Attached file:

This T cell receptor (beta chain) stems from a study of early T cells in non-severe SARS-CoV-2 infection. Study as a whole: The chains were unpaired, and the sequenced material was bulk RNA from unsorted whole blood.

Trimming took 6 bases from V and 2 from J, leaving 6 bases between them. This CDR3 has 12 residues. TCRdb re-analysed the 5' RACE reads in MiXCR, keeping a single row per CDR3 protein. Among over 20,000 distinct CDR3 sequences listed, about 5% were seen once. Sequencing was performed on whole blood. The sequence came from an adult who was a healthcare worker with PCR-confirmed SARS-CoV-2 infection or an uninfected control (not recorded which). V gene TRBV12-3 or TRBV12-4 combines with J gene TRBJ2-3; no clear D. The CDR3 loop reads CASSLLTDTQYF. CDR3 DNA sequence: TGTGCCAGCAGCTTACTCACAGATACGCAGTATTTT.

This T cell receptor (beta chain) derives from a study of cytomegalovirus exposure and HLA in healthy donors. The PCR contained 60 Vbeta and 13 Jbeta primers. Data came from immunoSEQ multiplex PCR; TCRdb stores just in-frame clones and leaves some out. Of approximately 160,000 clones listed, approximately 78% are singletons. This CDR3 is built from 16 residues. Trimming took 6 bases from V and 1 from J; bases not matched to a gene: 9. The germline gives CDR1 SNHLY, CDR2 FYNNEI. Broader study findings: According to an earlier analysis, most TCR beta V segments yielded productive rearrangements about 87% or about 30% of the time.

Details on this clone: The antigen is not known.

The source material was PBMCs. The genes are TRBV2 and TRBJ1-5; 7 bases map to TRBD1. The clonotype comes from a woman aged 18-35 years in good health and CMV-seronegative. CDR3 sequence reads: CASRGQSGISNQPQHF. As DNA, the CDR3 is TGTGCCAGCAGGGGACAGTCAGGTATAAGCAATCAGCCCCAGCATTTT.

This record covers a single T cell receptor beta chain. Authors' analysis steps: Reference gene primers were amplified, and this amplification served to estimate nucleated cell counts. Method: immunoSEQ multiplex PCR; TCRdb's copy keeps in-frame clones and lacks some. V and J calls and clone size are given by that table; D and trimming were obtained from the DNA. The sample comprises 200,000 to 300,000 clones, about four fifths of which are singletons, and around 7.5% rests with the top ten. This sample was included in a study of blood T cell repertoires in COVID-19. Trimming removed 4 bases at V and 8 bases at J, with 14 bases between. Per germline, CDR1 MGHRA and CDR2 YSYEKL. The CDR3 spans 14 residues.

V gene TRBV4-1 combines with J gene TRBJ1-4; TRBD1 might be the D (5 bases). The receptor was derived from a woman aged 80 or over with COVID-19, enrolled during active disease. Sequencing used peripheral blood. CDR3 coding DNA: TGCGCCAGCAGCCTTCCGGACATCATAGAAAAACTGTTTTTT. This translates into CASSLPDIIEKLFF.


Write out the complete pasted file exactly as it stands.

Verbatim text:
This T cell receptor (beta chain) stems from a study of early T cells in non-severe SARS-CoV-2 infection. Study as a whole: The chains were unpaired, and the sequenced material was bulk RNA from unsorted whole blood.

Trimming took 6 bases from V and 2 from J, leaving 6 bases between them. This CDR3 has 12 residues. TCRdb re-analysed the 5' RACE reads in MiXCR, keeping a single row per CDR3 protein. Among over 20,000 distinct CDR3 sequences listed, about 5% were seen once. Sequencing was performed on whole blood. The sequence came from an adult who was a healthcare worker with PCR-confirmed SARS-CoV-2 infection or an uninfected control (not recorded which). V gene TRBV12-3 or TRBV12-4 combines with J gene TRBJ2-3; no clear D. The CDR3 loop reads CASSLLTDTQYF. CDR3 DNA sequence: TGTGCCAGCAGCTTACTCACAGATACGCAGTATTTT.

This T cell receptor (beta chain) derives from a study of cytomegalovirus exposure and HLA in healthy donors. The PCR contained 60 Vbeta and 13 Jbeta primers. Data came from immunoSEQ multiplex PCR; TCRdb stores just in-frame clones and leaves some out. Of approximately 160,000 clones listed, approximately 78% are singletons. This CDR3 is built from 16 residues. Trimming took 6 bases from V and 1 from J; bases not matched to a gene: 9. The germline gives CDR1 SNHLY, CDR2 FYNNEI. Broader study findings: According to an earlier analysis, most TCR beta V segments yielded productive rearrangements about 87% or about 30% of the time.

Details on this clone: The antigen is not known.

The source material was PBMCs. The genes are TRBV2 and TRBJ1-5; 7 bases map to TRBD1. The clonotype comes from a woman aged 18-35 years in good health and CMV-seronegative. CDR3 sequence reads: CASRGQSGISNQPQHF. As DNA, the CDR3 is TGTGCCAGCAGGGGACAGTCAGGTATAAGCAATCAGCCCCAGCATTTT.

This record covers a single T cell receptor beta chain. Authors' analysis steps: Reference gene primers were amplified, and this amplification served to estimate nucleated cell counts. Method: immunoSEQ multiplex PCR; TCRdb's copy keeps in-frame clones and lacks some. V and J calls and clone size are given by that table; D and trimming were obtained from the DNA. The sample comprises 200,000 to 300,000 clones, about four fifths of which are singletons, and around 7.5% rests with the top ten. This sample was included in a study of blood T cell repertoires in COVID-19. Trimming removed 4 bases at V and 8 bases at J, with 14 bases between. Per germline, CDR1 MGHRA and CDR2 YSYEKL. The CDR3 spans 14 residues.

V gene TRBV4-1 combines with J gene TRBJ1-4; TRBD1 might be the D (5 bases). The receptor was derived from a woman aged 80 or over with COVID-19, enrolled during active disease. Sequencing used peripheral blood. CDR3 coding DNA: TGCGCCAGCAGCCTTCCGGACATCATAGAAAAACTGTTTTTT. This translates into CASSLPDIIEKLFF.